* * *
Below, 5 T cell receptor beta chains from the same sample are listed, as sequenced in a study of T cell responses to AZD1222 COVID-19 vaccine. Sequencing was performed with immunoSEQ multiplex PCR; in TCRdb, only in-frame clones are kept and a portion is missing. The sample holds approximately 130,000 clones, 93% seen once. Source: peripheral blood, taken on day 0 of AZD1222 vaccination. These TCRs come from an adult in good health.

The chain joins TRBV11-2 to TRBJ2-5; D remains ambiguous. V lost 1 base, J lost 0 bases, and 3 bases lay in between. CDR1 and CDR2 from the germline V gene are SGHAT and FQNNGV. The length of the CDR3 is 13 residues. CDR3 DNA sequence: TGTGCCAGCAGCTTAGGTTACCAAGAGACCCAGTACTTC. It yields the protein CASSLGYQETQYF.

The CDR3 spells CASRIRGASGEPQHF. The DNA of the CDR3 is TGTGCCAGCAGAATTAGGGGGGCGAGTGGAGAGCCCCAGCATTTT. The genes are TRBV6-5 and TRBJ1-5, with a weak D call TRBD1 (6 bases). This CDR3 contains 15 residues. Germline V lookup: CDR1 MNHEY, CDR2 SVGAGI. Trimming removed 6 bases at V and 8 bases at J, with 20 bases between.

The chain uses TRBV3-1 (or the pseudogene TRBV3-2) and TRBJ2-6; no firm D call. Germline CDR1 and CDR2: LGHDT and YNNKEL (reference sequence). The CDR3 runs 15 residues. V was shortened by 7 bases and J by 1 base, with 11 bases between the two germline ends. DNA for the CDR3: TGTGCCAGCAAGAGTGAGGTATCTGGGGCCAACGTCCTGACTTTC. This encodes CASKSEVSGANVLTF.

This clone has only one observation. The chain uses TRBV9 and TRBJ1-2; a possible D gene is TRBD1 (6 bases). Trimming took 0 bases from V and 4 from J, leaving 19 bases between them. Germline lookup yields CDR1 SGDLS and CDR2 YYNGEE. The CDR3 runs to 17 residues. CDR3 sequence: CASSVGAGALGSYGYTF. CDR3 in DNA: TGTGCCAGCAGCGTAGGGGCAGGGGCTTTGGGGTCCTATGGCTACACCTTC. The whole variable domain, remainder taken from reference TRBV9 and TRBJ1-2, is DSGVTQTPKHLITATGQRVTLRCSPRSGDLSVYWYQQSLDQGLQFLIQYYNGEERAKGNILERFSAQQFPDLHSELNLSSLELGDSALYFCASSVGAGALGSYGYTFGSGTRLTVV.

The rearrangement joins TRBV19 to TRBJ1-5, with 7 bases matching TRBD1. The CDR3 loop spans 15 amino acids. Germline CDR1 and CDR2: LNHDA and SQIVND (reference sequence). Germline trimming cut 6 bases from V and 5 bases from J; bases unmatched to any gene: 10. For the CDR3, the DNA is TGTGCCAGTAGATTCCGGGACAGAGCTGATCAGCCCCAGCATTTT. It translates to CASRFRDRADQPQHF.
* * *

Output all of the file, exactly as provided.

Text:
Below, 5 T cell receptor beta chains from the same sample are listed, as sequenced in a study of T cell responses to AZD1222 COVID-19 vaccine. Sequencing was performed with immunoSEQ multiplex PCR; in TCRdb, only in-frame clones are kept and a portion is missing. The sample holds approximately 130,000 clones, 93% seen once. Source: peripheral blood, taken on day 0 of AZD1222 vaccination. These TCRs come from an adult in good health.

The chain joins TRBV11-2 to TRBJ2-5; D remains ambiguous. V lost 1 base, J lost 0 bases, and 3 bases lay in between. CDR1 and CDR2 from the germline V gene are SGHAT and FQNNGV. The length of the CDR3 is 13 residues. CDR3 DNA sequence: TGTGCCAGCAGCTTAGGTTACCAAGAGACCCAGTACTTC. It yields the protein CASSLGYQETQYF.

The CDR3 spells CASRIRGASGEPQHF. The DNA of the CDR3 is TGTGCCAGCAGAATTAGGGGGGCGAGTGGAGAGCCCCAGCATTTT. The genes are TRBV6-5 and TRBJ1-5, with a weak D call TRBD1 (6 bases). This CDR3 contains 15 residues. Germline V lookup: CDR1 MNHEY, CDR2 SVGAGI. Trimming removed 6 bases at V and 8 bases at J, with 20 bases between.

The chain uses TRBV3-1 (or the pseudogene TRBV3-2) and TRBJ2-6; no firm D call. Germline CDR1 and CDR2: LGHDT and YNNKEL (reference sequence). The CDR3 runs 15 residues. V was shortened by 7 bases and J by 1 base, with 11 bases between the two germline ends. DNA for the CDR3: TGTGCCAGCAAGAGTGAGGTATCTGGGGCCAACGTCCTGACTTTC. This encodes CASKSEVSGANVLTF.

This clone has only one observation. The chain uses TRBV9 and TRBJ1-2; a possible D gene is TRBD1 (6 bases). Trimming took 0 bases from V and 4 from J, leaving 19 bases between them. Germline lookup yields CDR1 SGDLS and CDR2 YYNGEE. The CDR3 runs to 17 residues. CDR3 sequence: CASSVGAGALGSYGYTF. CDR3 in DNA: TGTGCCAGCAGCGTAGGGGCAGGGGCTTTGGGGTCCTATGGCTACACCTTC. The whole variable domain, remainder taken from reference TRBV9 and TRBJ1-2, is DSGVTQTPKHLITATGQRVTLRCSPRSGDLSVYWYQQSLDQGLQFLIQYYNGEERAKGNILERFSAQQFPDLHSELNLSSLELGDSALYFCASSVGAGALGSYGYTFGSGTRLTVV.

The rearrangement joins TRBV19 to TRBJ1-5, with 7 bases matching TRBD1. The CDR3 loop spans 15 amino acids. Germline CDR1 and CDR2: LNHDA and SQIVND (reference sequence). Germline trimming cut 6 bases from V and 5 bases from J; bases unmatched to any gene: 10. For the CDR3, the DNA is TGTGCCAGTAGATTCCGGGACAGAGCTGATCAGCCCCAGCATTTT. It translates to CASRFRDRADQPQHF.